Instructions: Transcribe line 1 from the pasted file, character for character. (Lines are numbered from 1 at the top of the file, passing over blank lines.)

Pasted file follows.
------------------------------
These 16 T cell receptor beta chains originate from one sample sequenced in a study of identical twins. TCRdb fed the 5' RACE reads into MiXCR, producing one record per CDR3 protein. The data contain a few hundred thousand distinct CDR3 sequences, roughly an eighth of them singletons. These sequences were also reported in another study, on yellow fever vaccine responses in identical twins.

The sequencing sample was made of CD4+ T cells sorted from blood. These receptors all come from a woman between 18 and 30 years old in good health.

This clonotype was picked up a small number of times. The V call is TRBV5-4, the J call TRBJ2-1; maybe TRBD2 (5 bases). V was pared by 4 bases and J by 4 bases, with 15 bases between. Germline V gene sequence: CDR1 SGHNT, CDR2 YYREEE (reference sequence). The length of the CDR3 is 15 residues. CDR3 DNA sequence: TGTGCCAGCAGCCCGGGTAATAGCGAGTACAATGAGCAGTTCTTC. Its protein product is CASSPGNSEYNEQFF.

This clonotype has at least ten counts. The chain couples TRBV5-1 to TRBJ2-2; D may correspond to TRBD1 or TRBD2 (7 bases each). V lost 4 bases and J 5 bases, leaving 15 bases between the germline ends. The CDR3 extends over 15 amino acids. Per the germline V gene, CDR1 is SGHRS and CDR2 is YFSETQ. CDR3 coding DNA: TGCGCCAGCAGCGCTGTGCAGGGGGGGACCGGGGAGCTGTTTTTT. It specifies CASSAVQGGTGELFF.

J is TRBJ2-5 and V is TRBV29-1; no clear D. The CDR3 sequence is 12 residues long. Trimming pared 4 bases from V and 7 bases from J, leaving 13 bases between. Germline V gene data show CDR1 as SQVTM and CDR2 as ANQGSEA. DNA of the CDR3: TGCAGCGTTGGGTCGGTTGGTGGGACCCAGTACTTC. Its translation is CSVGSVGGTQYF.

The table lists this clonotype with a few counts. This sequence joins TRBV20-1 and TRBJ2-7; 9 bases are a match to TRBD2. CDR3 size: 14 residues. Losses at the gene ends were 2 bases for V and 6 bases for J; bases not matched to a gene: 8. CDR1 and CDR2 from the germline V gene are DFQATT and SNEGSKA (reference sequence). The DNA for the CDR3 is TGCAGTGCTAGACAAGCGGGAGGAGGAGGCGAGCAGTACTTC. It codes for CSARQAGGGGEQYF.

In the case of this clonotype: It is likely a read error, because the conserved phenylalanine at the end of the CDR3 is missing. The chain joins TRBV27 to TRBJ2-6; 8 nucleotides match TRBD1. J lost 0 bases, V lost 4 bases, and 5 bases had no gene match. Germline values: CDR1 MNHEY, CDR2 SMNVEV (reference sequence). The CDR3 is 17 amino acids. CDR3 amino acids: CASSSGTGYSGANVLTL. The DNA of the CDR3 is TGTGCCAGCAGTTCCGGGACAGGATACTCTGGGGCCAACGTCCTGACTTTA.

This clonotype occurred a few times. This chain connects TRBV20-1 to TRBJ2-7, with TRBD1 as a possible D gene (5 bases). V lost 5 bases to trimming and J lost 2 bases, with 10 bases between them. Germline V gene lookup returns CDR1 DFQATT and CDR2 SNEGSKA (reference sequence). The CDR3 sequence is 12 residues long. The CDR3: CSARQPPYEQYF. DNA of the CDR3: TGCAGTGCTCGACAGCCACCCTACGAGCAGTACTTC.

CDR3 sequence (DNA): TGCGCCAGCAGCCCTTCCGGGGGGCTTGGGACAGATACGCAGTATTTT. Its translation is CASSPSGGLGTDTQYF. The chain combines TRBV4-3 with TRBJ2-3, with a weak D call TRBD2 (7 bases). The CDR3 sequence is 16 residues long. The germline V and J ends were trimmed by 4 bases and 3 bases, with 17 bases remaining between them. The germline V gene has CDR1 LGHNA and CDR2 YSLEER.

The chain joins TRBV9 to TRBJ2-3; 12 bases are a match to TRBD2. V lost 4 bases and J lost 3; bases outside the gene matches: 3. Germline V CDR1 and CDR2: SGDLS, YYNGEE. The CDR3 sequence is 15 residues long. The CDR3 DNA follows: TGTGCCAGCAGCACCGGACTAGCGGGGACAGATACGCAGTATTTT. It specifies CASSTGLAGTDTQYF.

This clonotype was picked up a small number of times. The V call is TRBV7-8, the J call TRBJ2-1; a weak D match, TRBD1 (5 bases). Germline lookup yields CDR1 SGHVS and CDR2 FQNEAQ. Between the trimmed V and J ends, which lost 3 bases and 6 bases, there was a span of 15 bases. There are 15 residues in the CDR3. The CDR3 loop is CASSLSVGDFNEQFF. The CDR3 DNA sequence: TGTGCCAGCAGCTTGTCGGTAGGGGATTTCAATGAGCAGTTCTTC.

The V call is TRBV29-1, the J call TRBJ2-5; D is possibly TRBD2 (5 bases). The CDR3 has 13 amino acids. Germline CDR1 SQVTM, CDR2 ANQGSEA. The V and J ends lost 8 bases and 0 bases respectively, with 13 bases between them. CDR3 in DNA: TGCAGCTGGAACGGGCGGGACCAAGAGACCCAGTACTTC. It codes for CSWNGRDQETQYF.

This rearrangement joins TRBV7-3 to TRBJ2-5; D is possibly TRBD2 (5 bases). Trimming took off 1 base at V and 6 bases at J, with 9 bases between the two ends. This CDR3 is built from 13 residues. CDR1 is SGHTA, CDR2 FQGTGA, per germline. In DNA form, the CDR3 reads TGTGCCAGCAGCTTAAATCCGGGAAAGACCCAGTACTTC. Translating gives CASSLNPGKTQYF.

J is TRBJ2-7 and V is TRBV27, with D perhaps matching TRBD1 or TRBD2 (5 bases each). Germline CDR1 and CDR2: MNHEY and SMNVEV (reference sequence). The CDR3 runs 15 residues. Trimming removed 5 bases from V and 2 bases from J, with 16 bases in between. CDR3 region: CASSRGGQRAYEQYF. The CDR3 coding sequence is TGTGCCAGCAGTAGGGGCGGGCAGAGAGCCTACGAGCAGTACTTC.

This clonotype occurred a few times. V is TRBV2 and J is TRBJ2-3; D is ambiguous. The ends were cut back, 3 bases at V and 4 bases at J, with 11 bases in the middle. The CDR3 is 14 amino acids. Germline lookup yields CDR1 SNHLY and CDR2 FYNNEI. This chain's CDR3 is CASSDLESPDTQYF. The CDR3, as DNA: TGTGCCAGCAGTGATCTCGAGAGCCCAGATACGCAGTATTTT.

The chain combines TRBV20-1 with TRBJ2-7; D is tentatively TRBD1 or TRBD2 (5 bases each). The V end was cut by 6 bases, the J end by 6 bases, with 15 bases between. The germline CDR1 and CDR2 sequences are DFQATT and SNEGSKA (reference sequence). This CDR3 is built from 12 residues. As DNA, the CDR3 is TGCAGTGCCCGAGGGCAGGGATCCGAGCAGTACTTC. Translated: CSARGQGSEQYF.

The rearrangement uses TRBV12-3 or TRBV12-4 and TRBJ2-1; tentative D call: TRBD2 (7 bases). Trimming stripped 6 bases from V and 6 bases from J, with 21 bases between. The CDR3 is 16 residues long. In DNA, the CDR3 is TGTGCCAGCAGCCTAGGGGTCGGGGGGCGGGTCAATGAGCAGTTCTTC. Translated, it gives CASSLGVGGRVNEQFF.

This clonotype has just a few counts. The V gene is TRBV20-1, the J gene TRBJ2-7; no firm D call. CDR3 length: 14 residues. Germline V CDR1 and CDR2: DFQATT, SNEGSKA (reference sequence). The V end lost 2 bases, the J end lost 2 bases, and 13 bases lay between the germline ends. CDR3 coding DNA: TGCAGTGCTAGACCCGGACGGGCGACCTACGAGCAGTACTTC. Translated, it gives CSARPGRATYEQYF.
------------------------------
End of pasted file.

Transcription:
These 16 T cell receptor beta chains originate from one sample sequenced in a study of identical twins. TCRdb fed the 5' RACE reads into MiXCR, producing one record per CDR3 protein. The data contain a few hundred thousand distinct CDR3 sequences, roughly an eighth of them singletons. These sequences were also reported in another study, on yellow fever vaccine responses in identical twins.